Promoting Exports of Environmental Technologies is Aim of New EPA/DOC Initiative

The Department of Commerce and the Environmental Protection Agency announced May 14 the Environmental Technologies Export Initiative to “promote American environmental technology, products and services in the global marketplace.” Part of the National Export Initiative that is working to double U.S. exports by the end of 2014, the ETEI will include a comprehensive Web-based portal scheduled to be launched this fall that will offer U.S. environmental companies detailed information on federal government support activities including market research, scientific analysis, regulatory information and financial support programs. EPA and DOC are also partnering with trade associations to highlight potential growth opportunities for U.S. companies by increasing access to EPA’s scientific, technical and regulatory information and Commerce’s foreign market analysis and export promotion infrastructure. A joint press release states that this portal will provide a more systematic approach for U.S. companies looking to expand markets for their environmental products and services abroad.

U.S. Advances WTO Case Against India’s Restrictions on Agricultural Imports

U.S. Trade Representative Ron Kirk announced May 11 that the U.S. has requested the establishment of a World Trade Organization dispute settlement panel to review India’s restrictions on imports of various U.S. agricultural products, including poultry meat and chicken eggs. The two sides held consultations on this matter April 16-17 but were unable to reach a resolution.

USTR has said that since at least February 2007 India has formally banned imports of various agricultural products from the U.S., supposedly to prevent outbreaks of avian influenza even though the U.S. has not had an outbreak of highly pathogenic avian influenza since 2004. USTR adds that international standards for AI control do not support the imposition of import bans due to detections of low pathogenic AI, the only kind found in the U.S. since 2004. The U.S. thus holds that India’s measures are inconsistent with the relevant science, international guidelines, and the standards India has set for its own domestic industry. U.S. agricultural trade groups have asserted that if these restrictions were lifted the value of U.S. poultry exports to India each year would surpass $300 million.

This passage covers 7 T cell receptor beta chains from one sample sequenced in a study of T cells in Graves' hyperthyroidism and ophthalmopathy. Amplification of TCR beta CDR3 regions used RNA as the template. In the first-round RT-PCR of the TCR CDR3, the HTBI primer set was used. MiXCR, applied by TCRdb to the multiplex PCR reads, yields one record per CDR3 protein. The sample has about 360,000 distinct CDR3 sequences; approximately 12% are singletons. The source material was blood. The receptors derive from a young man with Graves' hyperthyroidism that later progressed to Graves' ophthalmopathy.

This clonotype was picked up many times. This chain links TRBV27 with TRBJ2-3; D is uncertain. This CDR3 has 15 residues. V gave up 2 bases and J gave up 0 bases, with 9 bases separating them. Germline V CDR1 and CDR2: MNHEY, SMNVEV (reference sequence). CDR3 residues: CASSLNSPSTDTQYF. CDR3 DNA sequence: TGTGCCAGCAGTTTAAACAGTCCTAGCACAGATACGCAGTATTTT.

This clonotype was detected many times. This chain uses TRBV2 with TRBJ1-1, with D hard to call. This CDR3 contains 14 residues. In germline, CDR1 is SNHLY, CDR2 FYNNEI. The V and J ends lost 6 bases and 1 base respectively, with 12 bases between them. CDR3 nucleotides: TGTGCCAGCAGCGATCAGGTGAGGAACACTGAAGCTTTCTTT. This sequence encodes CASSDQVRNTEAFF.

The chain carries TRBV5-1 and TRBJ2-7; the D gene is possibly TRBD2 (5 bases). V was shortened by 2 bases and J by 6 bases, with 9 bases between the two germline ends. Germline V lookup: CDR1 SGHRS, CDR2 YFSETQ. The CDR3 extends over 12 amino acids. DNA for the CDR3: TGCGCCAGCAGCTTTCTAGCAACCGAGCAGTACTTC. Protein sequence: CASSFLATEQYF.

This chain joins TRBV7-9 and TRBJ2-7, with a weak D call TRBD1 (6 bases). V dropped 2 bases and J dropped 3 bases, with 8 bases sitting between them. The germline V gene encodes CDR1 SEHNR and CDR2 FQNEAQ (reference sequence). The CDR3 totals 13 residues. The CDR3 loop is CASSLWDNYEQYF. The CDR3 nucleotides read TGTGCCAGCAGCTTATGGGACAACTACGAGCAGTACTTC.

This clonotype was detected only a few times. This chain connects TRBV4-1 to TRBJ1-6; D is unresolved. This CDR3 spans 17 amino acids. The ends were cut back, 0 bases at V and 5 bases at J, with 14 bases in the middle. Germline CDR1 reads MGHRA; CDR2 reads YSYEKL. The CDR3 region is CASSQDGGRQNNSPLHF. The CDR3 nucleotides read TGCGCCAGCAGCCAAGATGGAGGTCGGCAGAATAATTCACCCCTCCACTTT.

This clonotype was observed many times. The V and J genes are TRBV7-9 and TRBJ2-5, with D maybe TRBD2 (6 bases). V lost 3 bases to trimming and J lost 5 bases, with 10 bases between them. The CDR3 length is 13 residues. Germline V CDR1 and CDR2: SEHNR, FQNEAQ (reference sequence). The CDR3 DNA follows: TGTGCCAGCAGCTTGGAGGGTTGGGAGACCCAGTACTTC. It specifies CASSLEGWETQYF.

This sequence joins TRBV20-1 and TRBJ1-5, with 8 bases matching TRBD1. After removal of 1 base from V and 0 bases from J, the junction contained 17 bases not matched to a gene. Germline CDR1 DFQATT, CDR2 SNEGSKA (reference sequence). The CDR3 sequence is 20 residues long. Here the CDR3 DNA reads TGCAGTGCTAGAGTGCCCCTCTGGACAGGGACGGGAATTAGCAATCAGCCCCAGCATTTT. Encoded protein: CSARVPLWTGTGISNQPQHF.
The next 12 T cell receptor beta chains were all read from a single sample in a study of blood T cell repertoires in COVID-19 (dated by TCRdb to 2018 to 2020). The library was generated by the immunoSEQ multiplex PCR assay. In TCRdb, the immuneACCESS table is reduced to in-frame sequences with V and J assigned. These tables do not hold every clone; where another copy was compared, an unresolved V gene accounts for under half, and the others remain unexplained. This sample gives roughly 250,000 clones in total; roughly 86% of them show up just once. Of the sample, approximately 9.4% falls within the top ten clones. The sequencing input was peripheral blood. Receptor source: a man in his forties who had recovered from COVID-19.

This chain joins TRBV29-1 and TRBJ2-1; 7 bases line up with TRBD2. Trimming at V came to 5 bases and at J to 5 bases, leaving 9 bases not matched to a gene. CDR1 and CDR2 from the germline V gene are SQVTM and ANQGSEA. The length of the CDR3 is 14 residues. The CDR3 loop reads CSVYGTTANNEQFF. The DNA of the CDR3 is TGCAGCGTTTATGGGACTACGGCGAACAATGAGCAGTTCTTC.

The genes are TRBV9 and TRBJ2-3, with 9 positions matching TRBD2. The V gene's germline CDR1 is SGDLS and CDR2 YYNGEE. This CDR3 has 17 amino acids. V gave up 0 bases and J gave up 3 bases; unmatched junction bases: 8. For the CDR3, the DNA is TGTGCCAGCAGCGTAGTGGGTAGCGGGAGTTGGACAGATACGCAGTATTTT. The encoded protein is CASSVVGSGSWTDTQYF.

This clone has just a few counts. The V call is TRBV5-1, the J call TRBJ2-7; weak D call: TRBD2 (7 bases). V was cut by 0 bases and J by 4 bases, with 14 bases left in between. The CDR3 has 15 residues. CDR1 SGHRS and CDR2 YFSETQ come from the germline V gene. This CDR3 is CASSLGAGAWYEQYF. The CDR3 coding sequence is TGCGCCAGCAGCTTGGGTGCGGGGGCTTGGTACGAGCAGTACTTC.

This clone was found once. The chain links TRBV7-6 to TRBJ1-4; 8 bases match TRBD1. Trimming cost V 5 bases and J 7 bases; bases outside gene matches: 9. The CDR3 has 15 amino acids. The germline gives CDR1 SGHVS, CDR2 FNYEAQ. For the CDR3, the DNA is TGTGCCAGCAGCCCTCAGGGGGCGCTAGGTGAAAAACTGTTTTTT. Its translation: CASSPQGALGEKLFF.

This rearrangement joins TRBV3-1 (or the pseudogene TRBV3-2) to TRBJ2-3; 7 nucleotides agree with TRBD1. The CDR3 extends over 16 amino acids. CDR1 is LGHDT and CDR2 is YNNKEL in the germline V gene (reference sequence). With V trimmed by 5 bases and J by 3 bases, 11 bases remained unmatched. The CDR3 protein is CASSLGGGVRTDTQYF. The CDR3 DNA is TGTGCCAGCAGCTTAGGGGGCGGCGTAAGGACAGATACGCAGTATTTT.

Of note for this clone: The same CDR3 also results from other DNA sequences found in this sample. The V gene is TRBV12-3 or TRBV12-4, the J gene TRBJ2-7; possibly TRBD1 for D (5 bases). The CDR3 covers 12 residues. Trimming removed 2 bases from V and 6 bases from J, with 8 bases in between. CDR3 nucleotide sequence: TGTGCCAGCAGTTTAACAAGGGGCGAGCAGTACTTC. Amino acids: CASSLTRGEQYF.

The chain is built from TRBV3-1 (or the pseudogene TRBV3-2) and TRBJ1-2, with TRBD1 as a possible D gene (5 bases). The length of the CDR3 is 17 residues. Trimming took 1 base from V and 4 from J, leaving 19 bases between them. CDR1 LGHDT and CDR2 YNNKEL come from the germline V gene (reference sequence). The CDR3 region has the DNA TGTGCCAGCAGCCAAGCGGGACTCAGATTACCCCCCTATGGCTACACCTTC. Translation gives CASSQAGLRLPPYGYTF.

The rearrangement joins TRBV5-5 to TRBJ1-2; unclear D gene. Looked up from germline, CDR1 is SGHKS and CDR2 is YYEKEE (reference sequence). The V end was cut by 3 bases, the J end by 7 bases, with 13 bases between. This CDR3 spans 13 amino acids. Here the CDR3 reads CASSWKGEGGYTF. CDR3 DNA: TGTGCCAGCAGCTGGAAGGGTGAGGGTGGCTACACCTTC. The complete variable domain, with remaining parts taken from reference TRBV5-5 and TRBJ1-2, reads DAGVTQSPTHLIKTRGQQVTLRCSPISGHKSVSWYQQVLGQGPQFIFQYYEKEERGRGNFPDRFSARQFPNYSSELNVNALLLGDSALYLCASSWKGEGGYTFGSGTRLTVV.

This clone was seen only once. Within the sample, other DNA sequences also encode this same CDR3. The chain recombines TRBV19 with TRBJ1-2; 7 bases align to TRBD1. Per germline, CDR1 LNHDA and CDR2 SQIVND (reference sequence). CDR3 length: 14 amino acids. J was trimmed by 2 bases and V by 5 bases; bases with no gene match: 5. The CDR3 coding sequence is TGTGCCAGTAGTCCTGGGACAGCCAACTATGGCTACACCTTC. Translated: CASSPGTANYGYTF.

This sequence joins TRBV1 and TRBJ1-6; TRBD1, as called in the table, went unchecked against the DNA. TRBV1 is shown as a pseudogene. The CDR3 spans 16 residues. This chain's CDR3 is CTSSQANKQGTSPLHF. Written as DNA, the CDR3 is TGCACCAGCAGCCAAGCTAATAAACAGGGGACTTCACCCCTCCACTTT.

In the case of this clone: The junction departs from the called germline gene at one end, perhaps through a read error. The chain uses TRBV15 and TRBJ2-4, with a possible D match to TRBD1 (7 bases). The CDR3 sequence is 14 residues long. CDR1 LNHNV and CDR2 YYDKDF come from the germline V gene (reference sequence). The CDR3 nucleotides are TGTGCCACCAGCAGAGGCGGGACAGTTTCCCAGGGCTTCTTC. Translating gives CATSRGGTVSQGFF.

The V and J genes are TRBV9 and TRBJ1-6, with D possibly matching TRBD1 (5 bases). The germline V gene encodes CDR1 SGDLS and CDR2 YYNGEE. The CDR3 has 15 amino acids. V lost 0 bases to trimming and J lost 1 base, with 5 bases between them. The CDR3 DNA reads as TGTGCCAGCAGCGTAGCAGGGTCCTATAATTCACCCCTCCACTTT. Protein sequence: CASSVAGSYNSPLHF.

AD Notices: Magnesium, Honey

Agency: ITA.
Commodity: Pure magnesium.
Country: China.
Nature of Notice: Amended final results of administrative review of AD duty order for the period May 1, 2006, through April 30, 2007, based on court decision.
Details: Amended weighted average dumping margin of 111.73% for one exporter. This rate will be used to determine AD duties assessed on entries of subject merchandise made during the period of review, and AD cash deposits will be required for entries of subject merchandise entered or withdrawn from warehouse for consumption on or after May 15.